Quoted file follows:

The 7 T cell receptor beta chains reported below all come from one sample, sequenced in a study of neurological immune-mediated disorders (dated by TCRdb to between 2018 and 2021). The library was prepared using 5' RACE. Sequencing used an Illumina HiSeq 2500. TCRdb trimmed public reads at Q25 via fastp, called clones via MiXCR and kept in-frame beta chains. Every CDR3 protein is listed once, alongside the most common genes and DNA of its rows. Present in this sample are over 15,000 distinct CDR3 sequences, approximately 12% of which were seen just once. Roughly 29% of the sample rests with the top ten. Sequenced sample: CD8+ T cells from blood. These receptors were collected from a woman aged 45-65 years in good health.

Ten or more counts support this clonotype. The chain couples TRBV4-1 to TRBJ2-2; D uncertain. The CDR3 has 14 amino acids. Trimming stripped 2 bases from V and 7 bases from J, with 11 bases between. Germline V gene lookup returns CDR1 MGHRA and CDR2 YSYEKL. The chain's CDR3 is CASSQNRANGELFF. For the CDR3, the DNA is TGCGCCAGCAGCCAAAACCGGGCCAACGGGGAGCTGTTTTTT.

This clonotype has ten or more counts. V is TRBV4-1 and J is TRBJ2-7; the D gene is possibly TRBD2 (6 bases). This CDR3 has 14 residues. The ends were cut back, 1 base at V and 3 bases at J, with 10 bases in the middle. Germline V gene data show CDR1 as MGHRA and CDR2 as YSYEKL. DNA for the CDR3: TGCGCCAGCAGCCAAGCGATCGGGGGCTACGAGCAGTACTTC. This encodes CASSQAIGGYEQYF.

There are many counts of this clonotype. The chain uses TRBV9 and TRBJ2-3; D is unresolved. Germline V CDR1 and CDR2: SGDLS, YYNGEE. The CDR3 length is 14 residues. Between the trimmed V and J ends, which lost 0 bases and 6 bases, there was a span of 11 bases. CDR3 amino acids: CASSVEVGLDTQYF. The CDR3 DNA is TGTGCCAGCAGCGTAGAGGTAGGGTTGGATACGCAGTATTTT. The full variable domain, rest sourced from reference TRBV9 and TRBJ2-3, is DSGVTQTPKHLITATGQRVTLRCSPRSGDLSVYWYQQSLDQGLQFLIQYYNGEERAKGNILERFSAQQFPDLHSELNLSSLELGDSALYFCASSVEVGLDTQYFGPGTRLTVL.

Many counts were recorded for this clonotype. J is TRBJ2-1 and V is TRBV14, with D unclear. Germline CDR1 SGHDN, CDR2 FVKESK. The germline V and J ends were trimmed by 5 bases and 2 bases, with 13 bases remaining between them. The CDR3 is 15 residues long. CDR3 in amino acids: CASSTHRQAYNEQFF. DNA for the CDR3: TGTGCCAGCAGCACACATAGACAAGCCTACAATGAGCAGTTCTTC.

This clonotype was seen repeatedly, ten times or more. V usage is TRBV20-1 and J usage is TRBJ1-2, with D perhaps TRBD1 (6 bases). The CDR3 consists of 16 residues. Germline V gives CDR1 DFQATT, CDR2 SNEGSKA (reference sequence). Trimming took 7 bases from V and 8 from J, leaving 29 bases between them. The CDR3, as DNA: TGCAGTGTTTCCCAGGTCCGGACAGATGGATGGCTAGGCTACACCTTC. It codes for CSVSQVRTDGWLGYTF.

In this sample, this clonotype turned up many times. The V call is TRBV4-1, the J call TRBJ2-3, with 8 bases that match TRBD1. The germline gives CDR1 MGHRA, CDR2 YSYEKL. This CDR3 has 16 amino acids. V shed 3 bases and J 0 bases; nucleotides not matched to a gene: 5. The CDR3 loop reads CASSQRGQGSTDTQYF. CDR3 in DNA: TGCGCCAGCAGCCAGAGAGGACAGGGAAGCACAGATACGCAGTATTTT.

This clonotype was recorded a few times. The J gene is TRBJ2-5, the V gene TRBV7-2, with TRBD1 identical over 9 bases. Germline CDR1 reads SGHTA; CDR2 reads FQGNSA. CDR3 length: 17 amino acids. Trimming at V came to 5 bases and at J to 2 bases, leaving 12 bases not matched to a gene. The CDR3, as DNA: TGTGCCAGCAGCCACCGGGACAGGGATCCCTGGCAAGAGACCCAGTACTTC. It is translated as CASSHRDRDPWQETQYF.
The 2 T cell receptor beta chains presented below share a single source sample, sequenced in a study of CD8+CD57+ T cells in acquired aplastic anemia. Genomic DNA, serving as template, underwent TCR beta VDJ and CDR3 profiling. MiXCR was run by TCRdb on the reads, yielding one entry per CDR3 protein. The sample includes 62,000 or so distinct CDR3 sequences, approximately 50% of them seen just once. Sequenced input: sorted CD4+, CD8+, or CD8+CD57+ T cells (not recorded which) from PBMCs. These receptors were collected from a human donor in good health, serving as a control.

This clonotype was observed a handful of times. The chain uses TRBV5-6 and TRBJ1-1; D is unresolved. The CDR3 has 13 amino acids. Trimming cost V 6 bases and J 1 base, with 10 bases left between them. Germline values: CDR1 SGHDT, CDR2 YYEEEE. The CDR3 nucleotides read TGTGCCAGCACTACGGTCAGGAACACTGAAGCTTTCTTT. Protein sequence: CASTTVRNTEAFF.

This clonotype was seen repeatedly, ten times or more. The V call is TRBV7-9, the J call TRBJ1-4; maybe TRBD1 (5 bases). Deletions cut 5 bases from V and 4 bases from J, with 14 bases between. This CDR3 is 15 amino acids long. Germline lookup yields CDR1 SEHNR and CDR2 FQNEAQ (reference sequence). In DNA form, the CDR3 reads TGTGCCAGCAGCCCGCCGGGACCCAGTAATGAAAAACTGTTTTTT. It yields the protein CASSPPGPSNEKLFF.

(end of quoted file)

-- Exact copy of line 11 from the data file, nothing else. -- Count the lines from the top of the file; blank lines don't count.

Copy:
This clonotype was seen repeatedly, ten times or more. The V call is TRBV7-9, the J call TRBJ1-4; maybe TRBD1 (5 bases). Deletions cut 5 bases from V and 4 bases from J, with 14 bases between. This CDR3 is 15 amino acids long. Germline lookup yields CDR1 SEHNR and CDR2 FQNEAQ (reference sequence). In DNA form, the CDR3 reads TGTGCCAGCAGCCCGCCGGGACCCAGTAATGAAAAACTGTTTTTT. It yields the protein CASSPPGPSNEKLFF.